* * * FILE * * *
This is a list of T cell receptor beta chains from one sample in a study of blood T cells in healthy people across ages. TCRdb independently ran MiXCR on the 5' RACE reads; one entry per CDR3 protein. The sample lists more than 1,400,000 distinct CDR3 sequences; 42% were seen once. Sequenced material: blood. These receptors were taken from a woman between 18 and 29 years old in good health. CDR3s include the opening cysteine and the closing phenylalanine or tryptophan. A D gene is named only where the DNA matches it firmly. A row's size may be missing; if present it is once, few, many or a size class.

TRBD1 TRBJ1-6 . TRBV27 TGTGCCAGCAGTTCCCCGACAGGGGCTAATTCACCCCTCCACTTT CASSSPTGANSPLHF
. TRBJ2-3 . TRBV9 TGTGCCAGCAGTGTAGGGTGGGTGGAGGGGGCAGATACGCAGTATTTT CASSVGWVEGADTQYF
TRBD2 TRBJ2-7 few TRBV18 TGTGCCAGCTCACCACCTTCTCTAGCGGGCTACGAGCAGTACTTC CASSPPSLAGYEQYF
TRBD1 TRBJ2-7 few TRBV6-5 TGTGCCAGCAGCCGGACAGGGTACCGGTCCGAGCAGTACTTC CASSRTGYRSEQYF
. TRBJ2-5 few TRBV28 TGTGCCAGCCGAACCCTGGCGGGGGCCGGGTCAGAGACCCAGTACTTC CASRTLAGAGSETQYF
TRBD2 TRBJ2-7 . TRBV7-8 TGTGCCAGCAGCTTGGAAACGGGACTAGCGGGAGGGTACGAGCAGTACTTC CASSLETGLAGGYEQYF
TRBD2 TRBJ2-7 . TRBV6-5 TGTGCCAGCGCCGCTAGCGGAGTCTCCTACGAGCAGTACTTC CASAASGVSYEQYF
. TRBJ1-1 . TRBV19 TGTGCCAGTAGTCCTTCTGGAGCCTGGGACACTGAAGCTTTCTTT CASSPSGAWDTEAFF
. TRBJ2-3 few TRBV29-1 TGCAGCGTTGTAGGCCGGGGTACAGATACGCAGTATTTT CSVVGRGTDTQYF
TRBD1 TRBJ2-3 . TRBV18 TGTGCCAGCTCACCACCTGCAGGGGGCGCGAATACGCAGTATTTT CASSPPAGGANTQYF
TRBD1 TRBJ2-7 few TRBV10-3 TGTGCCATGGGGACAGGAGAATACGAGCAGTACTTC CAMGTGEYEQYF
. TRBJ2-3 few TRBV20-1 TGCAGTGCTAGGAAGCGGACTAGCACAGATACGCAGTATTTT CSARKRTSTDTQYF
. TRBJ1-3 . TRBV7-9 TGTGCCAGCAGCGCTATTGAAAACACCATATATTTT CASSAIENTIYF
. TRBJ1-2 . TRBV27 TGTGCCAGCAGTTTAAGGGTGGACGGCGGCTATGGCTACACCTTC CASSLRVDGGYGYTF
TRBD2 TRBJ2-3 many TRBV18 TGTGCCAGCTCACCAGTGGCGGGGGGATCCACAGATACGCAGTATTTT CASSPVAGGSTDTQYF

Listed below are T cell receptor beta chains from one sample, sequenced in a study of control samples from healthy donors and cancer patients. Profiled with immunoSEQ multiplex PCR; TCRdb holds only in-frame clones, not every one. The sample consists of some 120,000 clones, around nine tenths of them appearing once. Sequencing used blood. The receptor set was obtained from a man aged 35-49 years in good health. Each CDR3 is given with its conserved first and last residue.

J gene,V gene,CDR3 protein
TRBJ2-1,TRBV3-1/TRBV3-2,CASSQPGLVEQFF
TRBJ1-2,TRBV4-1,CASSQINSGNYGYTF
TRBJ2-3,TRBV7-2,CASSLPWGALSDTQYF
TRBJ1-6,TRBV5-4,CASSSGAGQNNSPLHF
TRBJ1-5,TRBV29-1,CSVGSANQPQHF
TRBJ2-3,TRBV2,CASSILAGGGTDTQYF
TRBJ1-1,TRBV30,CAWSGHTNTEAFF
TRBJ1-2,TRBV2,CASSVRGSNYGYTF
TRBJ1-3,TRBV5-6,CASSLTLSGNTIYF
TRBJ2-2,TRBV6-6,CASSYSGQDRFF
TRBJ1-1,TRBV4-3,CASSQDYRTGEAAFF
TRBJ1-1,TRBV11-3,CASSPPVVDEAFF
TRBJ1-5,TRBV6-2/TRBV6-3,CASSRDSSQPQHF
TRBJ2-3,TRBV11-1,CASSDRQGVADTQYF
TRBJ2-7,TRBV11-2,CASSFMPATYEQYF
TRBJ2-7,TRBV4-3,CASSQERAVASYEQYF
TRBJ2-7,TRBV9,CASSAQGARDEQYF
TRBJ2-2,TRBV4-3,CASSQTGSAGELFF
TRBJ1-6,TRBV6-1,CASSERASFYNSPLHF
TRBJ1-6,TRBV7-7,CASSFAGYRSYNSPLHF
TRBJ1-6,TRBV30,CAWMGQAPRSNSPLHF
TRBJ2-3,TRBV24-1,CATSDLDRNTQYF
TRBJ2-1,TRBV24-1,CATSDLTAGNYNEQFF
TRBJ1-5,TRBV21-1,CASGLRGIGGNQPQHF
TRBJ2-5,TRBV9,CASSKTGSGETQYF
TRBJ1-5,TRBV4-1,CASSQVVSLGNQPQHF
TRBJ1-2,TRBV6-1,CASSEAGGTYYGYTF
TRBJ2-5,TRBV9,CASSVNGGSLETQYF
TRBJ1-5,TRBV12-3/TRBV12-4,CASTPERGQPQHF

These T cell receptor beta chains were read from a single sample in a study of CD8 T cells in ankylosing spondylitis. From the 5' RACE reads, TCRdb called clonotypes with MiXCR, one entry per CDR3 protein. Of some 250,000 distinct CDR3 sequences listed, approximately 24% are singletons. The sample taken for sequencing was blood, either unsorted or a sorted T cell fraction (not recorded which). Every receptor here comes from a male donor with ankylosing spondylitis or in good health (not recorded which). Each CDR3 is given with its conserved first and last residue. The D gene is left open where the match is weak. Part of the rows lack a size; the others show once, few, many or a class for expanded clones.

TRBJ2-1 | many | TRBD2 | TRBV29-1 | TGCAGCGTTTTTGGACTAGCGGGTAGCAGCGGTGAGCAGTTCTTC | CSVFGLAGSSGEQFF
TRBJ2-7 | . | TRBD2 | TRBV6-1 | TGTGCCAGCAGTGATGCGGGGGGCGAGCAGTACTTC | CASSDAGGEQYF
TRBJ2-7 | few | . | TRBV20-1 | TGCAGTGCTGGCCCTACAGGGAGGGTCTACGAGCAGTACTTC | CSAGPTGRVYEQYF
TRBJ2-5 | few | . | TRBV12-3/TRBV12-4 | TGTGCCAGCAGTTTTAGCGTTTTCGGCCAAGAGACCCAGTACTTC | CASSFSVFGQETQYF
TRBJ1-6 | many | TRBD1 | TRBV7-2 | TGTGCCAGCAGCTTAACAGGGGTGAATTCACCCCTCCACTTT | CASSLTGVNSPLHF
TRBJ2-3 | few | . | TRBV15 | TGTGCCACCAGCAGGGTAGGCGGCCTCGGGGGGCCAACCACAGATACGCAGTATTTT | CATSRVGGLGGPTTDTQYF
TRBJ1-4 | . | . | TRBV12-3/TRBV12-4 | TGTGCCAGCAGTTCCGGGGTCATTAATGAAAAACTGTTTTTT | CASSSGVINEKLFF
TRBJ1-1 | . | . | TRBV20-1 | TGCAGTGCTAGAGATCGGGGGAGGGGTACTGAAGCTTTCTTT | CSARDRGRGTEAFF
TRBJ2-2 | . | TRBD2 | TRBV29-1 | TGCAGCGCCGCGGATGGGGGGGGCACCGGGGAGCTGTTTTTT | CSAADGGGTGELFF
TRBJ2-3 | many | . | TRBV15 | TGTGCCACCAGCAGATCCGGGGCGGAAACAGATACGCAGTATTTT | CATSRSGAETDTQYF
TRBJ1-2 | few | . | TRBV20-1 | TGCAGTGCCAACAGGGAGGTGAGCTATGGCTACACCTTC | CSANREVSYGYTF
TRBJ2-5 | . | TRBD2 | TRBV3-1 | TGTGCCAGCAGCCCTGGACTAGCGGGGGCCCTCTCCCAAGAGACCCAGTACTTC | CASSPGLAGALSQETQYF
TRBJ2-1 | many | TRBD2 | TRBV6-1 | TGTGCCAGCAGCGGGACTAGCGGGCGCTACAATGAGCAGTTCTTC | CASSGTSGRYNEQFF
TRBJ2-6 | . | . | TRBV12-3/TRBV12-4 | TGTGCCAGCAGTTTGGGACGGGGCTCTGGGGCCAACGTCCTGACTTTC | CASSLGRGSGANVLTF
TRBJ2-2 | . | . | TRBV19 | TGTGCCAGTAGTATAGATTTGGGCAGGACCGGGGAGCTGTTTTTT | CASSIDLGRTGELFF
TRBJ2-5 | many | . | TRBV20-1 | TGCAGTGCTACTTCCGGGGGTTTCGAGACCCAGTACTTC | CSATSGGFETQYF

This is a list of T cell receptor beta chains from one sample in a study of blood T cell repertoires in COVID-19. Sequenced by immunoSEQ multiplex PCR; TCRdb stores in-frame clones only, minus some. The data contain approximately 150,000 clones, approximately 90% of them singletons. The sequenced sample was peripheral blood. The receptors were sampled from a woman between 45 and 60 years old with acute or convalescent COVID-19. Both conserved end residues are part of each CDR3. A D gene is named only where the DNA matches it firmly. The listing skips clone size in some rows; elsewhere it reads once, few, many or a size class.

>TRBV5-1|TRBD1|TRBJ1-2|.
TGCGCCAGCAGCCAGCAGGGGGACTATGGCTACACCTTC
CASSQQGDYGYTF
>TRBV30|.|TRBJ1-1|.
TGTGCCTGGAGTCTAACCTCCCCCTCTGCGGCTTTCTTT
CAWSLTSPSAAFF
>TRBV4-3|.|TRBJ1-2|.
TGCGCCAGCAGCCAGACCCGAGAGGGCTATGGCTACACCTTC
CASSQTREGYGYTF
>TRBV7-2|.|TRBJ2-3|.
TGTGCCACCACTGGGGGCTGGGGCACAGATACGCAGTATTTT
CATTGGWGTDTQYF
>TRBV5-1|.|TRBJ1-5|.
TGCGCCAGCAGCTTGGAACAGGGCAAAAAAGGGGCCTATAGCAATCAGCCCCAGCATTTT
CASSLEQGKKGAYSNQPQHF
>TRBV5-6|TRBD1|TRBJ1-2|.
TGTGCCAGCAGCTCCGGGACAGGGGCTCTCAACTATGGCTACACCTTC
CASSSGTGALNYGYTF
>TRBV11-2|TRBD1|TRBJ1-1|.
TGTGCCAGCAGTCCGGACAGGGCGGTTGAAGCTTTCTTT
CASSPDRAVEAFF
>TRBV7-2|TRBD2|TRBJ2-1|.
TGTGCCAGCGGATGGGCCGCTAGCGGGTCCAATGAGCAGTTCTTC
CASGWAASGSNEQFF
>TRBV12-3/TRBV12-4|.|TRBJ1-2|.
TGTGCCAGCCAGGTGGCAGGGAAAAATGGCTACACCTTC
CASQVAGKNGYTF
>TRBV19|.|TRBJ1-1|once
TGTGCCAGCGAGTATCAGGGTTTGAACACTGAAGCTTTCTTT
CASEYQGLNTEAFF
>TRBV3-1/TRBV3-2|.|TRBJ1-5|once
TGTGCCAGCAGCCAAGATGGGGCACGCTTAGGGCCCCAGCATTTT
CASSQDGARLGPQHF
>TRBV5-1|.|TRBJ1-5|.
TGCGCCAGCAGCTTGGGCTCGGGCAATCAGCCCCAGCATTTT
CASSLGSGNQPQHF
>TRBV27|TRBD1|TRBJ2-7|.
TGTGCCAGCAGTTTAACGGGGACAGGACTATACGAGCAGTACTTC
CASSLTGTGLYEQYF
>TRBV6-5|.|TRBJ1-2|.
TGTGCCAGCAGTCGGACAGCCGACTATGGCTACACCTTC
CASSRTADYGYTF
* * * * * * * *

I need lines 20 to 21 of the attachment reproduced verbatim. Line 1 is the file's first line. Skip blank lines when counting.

TRBJ1-2,TRBV4-1,CASSQINSGNYGYTF
TRBJ2-3,TRBV7-2,CASSLPWGALSDTQYF